New EPA funding could be used on local beaches
Seattle, WA – The EPA has awarded over $9 million for grants to monitor the quality of beach water.
In a release, the U.S. Environmental Protection Agency (EPA) announced that they have begun awarding up to $9.24 million across 39 states to develop and implement beach monitoring and notification programs.
“Clean water is essential for drinking and recreation,” said Chris Hladick, EPA Regional Administrator in Seattle. “Through BEACH grants, we’re helping states and tribes make sure beachgoers stay healthy when enjoying our coastal waters. Information is power, and consistent water quality monitoring gives families the information they need to decide where to swim safely.”
Under the Beaches Environmental Assessment and Coastal Health (BEACH) Act, EPA awards grants to eligible state, territorial, and tribal applicants to help monitor water quality at coastal and Great Lakes beaches.
When bacteria levels are too high for safe swimming, these agencies notify the public in several ways, including by signage, posting beach warnings or closing the beach.
Since 2002, state and local governments, territories, and tribes have used nearly $167 million in EPA BEACH Act grants to monitor beaches for fecal indicator bacteria, maintain and operate public notification systems, identify local pollution sources, and report results of monitoring and notification activities to EPA. Grant funding under the BEACH ACT is part of a broader EPA effort to address sources of water pollution that contribute to beach closures.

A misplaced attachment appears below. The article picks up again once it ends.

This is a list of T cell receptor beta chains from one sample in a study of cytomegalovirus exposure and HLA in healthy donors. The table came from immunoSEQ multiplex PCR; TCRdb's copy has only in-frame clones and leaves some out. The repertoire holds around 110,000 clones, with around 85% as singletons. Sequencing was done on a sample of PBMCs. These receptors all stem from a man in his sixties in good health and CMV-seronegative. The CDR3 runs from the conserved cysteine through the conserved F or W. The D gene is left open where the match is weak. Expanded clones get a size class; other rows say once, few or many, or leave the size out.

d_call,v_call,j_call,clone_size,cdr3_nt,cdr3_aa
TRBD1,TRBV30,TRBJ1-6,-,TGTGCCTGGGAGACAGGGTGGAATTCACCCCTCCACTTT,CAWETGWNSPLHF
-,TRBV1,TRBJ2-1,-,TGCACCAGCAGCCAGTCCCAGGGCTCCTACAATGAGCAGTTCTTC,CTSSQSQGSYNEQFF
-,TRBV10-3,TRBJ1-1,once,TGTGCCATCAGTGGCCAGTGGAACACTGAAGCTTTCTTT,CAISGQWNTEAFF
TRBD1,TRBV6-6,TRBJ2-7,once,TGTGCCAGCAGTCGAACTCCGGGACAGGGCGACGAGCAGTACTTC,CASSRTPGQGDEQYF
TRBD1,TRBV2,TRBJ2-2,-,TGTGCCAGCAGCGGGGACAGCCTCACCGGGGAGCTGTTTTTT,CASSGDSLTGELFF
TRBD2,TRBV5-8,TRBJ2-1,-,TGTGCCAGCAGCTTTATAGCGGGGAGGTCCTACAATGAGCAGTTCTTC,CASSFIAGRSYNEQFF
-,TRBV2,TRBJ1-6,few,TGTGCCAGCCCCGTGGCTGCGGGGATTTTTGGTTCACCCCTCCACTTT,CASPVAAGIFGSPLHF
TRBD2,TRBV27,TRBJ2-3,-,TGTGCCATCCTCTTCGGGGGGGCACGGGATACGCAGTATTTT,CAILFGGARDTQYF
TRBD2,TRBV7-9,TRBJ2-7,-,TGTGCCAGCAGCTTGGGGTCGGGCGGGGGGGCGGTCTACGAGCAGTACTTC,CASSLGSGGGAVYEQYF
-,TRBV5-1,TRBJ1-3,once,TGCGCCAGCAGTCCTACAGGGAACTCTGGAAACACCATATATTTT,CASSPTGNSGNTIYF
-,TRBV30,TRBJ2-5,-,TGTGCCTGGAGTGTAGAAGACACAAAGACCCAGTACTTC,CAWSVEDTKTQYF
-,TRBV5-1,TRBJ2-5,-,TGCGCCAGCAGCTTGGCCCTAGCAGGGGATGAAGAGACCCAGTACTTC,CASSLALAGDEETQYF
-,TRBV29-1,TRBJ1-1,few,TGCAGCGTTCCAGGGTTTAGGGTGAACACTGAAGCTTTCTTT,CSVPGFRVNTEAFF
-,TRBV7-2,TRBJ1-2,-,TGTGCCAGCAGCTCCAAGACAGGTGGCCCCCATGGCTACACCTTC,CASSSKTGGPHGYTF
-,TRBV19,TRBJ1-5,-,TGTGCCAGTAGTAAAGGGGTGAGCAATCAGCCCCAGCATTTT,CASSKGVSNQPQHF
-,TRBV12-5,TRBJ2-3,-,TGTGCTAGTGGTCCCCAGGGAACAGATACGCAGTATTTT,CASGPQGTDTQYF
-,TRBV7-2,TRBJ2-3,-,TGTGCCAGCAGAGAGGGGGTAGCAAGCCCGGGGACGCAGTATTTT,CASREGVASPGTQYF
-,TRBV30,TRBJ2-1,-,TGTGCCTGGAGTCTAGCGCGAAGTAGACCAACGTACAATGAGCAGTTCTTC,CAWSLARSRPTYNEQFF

In Washington, these funds total $337,000.
In Grays Harbor, Westhaven State Park, Half Moon Bay, South Jetty, and Westport-The Groynes beaches are monitored under the BEACH grant.
EPA’s 2019 BEACH Act grant funding, should all eligibility requirements be met, will be allocated through the Pacific Northwest as follows:
Gretchen Pikul, [email protected]
Alaska Department of the Environmental Conservation
Division of Water, Nonpoint Sources Section
Aaron Borisenko, [email protected]
Water Quality Monitoring Manager
Oregon Department of Environmental Quality
O: (503) 693-5723
Tara Chetock, [email protected]
Oregon Health Authority
Public Health Division, Environmental Public Health
O: (971) 673-1496
Julianne Ruffner [email protected]
BEACH Program Coordinator – WA State Departments of Ecology & Health
C: (360) 480-4868
Makah Tribe: $50,000
Riley Smith, [email protected]
Water Quality Specialist
O: (360) 645-3162
C: (360) 645-0366
Ray Colby, [email protected]
Makah Fisheries Assistant Director
C: (360) 640-8201 cell
Swinomish Indian Tribal Community: $50,000
Nicole J. Casper, [email protected]
Water Resources Manager
Dept. of Environmental Protection
Swinomish Indian Tribal Community
O: (360) 466-3374 desk
C: (360) 661-0683 cell
For specific information on grants under the BEACH Act, grant guidance, and contact information for state and local beach programs, see: www.epa.gov/beach-tech/beach-grants.
To check on the latest closings and advisories at particular beaches, the public should contact the relevant state, tribal, or territorial beach program listed at: www.epa.gov/beaches/state-territorial-tribal-and-epa-beach-program-contacts.